Foster carers stories

Emma's story

Photograph of woman holding young girl and smiling at camera

We started fostering seven years ago when our boys were five and three.

It was something we had wondered about doing further into the future when they were much older but then we realised our lives were set up for little children now and it would allow me to be at home for the boys more so we went for it.

It has been the best decision! There are many things I love about fostering, but one of those is working with the parents of the child we are fostering. The situations children come into foster care from are varied but it is a very difficult time for their parents and often they have had a lot of challenges in their lives before.

As a foster carer my primary focus is obviously for the baby I am looking after: to nurture them and be an advocate for them, but I have also enjoyed building relationships with parents and extending acceptance and kindness to them to try to ease a little the difficulty of the situation they are in. A positive relationship with parents massively benefits their child and particularly makes the transitions at the start and end of family contact much more relaxed and positive for everyone. It can also impact the direction that things go in and have a long reaching impact into the future.

We had a break from fostering for a little while and started again just before the first Covid lockdown. Julia, a newborn baby girl, joined our family and although it turned out to only be for six weeks that was a very strange time in the world and every week felt a lot longer. Those weeks will have felt like an eternity for her mum. I met her mum just a small handful of times before all direct contact had to stop due to Covid and we had to think very quickly about how we could maintain good meaningful contact between them.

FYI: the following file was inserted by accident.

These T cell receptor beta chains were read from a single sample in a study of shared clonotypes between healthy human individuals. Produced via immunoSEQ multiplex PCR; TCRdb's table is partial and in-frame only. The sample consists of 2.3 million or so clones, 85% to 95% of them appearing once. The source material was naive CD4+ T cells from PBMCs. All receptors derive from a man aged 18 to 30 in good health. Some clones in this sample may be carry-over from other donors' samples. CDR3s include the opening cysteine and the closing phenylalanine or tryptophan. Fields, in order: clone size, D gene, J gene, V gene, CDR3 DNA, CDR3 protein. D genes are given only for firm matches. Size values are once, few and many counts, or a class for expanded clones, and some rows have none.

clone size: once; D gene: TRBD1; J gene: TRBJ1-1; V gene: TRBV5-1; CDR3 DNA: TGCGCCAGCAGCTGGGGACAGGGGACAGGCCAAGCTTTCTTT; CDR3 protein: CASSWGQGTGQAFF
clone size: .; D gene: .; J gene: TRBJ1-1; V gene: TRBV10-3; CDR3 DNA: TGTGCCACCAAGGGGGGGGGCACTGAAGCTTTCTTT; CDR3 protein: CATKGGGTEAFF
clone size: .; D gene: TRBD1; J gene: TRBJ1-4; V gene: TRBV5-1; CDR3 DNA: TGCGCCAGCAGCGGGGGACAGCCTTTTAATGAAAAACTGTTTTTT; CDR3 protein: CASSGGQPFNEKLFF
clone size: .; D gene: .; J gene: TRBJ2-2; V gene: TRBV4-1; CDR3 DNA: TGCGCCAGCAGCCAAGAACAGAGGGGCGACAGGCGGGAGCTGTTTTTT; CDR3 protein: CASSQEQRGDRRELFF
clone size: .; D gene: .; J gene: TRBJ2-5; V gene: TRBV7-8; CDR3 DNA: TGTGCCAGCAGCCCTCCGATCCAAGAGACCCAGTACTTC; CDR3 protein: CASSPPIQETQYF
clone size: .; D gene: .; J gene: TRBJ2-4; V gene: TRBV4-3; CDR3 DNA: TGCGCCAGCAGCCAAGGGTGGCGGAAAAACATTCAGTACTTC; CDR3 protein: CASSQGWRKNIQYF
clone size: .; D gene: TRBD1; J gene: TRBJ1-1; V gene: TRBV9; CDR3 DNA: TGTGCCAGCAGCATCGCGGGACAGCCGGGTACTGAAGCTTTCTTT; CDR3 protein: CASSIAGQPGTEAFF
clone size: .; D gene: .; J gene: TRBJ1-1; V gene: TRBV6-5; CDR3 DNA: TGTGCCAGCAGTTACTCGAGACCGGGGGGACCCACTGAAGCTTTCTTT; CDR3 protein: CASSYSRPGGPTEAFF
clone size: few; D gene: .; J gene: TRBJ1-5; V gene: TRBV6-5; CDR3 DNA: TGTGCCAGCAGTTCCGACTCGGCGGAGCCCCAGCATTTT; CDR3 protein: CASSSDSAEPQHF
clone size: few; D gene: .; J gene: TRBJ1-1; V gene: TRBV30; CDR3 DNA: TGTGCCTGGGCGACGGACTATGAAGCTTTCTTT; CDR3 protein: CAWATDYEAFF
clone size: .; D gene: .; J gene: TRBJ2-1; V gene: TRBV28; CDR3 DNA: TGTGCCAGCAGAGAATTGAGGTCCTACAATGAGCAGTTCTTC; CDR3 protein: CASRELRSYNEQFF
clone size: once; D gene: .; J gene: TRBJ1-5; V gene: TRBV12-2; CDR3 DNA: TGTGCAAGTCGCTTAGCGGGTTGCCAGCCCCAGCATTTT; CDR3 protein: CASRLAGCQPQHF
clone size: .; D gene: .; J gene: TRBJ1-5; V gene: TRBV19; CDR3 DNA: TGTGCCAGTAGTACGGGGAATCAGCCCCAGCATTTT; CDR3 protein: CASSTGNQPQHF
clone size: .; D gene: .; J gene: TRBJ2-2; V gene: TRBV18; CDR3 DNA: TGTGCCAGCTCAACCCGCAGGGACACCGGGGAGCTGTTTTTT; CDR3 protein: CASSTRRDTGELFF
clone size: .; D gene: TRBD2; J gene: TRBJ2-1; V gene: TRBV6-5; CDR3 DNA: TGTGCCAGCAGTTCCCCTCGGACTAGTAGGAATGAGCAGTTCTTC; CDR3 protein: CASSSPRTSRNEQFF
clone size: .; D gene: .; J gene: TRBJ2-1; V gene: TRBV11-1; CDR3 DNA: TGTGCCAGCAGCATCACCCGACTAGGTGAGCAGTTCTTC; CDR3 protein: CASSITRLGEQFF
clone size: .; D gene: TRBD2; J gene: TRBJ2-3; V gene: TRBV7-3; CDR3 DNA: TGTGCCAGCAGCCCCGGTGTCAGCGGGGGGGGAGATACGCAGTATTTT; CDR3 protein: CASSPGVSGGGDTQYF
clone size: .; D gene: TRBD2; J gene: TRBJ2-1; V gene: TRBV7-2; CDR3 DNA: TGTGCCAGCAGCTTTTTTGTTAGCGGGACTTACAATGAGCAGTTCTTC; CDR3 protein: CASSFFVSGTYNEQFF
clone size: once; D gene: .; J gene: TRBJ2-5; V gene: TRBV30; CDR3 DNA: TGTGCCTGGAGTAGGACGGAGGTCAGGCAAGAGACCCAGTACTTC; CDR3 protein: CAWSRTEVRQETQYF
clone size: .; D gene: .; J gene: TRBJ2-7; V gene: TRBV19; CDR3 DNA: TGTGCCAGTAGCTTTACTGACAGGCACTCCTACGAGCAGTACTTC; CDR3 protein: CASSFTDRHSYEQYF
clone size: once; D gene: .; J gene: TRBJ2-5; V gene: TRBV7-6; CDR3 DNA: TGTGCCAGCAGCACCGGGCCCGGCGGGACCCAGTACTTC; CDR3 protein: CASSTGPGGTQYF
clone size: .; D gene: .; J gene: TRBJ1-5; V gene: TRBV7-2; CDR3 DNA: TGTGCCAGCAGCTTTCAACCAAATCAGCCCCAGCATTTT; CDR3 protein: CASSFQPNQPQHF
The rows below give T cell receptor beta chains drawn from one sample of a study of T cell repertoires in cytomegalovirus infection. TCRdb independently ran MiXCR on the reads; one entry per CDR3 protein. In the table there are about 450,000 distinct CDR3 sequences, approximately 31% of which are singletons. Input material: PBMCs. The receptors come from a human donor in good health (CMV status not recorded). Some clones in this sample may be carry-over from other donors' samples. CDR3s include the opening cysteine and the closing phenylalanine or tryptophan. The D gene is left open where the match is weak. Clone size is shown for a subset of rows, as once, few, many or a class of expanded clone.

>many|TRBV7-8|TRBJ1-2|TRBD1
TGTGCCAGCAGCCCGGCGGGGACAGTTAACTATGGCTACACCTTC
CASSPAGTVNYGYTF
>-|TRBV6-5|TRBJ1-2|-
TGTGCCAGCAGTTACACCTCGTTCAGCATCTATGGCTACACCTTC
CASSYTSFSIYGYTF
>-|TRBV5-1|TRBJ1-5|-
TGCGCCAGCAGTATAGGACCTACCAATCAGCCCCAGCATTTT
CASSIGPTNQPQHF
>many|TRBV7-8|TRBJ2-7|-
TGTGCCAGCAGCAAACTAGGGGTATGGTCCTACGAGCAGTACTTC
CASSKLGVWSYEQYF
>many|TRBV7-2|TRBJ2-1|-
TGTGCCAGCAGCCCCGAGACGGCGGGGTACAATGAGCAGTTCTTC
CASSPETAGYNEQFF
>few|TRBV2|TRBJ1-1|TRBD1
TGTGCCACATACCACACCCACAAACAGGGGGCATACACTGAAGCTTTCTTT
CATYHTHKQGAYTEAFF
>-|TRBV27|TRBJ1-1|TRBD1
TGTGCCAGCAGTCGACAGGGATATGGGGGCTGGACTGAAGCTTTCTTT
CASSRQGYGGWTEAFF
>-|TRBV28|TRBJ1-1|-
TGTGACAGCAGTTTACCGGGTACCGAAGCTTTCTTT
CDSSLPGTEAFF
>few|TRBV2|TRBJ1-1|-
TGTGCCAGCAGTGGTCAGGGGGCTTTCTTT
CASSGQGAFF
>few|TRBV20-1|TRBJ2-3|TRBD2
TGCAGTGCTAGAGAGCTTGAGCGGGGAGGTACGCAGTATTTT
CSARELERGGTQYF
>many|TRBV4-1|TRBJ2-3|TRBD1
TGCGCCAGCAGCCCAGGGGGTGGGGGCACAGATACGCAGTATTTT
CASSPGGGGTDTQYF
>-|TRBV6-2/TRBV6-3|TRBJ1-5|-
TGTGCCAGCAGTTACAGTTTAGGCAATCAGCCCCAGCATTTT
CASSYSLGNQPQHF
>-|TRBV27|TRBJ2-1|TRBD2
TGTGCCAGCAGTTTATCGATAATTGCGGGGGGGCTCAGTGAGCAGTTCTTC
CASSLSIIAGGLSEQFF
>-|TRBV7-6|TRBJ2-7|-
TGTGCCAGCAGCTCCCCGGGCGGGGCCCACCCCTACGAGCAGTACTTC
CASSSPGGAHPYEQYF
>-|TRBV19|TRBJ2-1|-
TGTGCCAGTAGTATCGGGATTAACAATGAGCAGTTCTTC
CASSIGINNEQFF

In discussion with her social worker we agreed that we would do a daily video chat at lunchtime each day and I would send an email with some photos every evening. Julia’s mum spoke very little English and she would chat directly to Julia in her language and sing nursery rhymes to her, often while sobbing. I would try my best to keep Julia settled and hold her in a way that her mum could see her well.

Through the video calls and emails (with the help of google translate) I quickly built a good relationship with Mum and could tell that she trusted me even when she was very angry with social work.  Mum made some radical changes in her life and a plan to rehabilitate Julia home was quickly put in place. I really wanted things to work out for Julia and her mum and wanted to ensure as best I could that they got off to the best start possible together. Her mum had been in a very difficult situation and although she would have her daughter back, her situation would remain difficult.

We packed up all the clothes and baby equipment she would need and, because we couldn’t have the usual type of transition, I created videos of how to do things and wrote out a long handover note that was translated. We had a video call with a translator and we met up for a walk the day before Julia went home. On the day Julia went home her social worker and I carried all of the stuff up four flights of stairs and stood, socially distanced, in the hall outside the flat assembling the crib and talking her through everything.

I saw Julia and her mum recently, a year on from Julia’s time with us. It was so wonderful to see how well they were both doing and to know that although Julia was only with us for a short time, the relationship I formed with her mum made a big difference in how things turned out. I feel so privileged to be a foster carer and to be able to care for vulnerable children and offer support to their families at such a difficult time in their lives. I feel really proud that as a family we are able to make such a difference, especially doing something we love, and I know it has such a positive impact on our children too.

*all names have been changed to protect privacy.

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